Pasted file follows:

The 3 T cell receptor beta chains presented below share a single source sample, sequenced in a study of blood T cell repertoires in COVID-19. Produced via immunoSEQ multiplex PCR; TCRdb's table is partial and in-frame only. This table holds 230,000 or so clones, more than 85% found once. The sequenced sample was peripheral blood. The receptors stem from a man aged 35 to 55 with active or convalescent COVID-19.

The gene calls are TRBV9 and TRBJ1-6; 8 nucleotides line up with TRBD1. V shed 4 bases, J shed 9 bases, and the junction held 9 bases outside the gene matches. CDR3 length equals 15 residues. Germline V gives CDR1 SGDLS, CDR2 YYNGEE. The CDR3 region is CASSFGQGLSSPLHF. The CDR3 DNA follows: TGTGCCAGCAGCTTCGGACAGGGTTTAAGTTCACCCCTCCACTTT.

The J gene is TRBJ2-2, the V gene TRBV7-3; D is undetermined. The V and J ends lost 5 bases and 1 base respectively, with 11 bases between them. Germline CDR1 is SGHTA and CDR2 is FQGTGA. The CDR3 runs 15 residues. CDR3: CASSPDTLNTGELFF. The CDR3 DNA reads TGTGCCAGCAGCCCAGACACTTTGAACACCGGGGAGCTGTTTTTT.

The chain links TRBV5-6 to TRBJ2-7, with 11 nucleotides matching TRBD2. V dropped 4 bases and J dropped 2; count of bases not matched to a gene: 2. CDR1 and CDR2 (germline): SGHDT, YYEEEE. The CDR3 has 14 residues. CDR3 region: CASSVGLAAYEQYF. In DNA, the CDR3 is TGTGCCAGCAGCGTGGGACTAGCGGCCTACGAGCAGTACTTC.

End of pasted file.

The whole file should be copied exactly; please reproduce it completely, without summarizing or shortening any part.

The 3 T cell receptor beta chains presented below share a single source sample, sequenced in a study of blood T cell repertoires in COVID-19. Produced via immunoSEQ multiplex PCR; TCRdb's table is partial and in-frame only. This table holds 230,000 or so clones, more than 85% found once. The sequenced sample was peripheral blood. The receptors stem from a man aged 35 to 55 with active or convalescent COVID-19.

The gene calls are TRBV9 and TRBJ1-6; 8 nucleotides line up with TRBD1. V shed 4 bases, J shed 9 bases, and the junction held 9 bases outside the gene matches. CDR3 length equals 15 residues. Germline V gives CDR1 SGDLS, CDR2 YYNGEE. The CDR3 region is CASSFGQGLSSPLHF. The CDR3 DNA follows: TGTGCCAGCAGCTTCGGACAGGGTTTAAGTTCACCCCTCCACTTT.

The J gene is TRBJ2-2, the V gene TRBV7-3; D is undetermined. The V and J ends lost 5 bases and 1 base respectively, with 11 bases between them. Germline CDR1 is SGHTA and CDR2 is FQGTGA. The CDR3 runs 15 residues. CDR3: CASSPDTLNTGELFF. The CDR3 DNA reads TGTGCCAGCAGCCCAGACACTTTGAACACCGGGGAGCTGTTTTTT.

The chain links TRBV5-6 to TRBJ2-7, with 11 nucleotides matching TRBD2. V dropped 4 bases and J dropped 2; count of bases not matched to a gene: 2. CDR1 and CDR2 (germline): SGHDT, YYEEEE. The CDR3 has 14 residues. CDR3 region: CASSVGLAAYEQYF. In DNA, the CDR3 is TGTGCCAGCAGCGTGGGACTAGCGGCCTACGAGCAGTACTTC.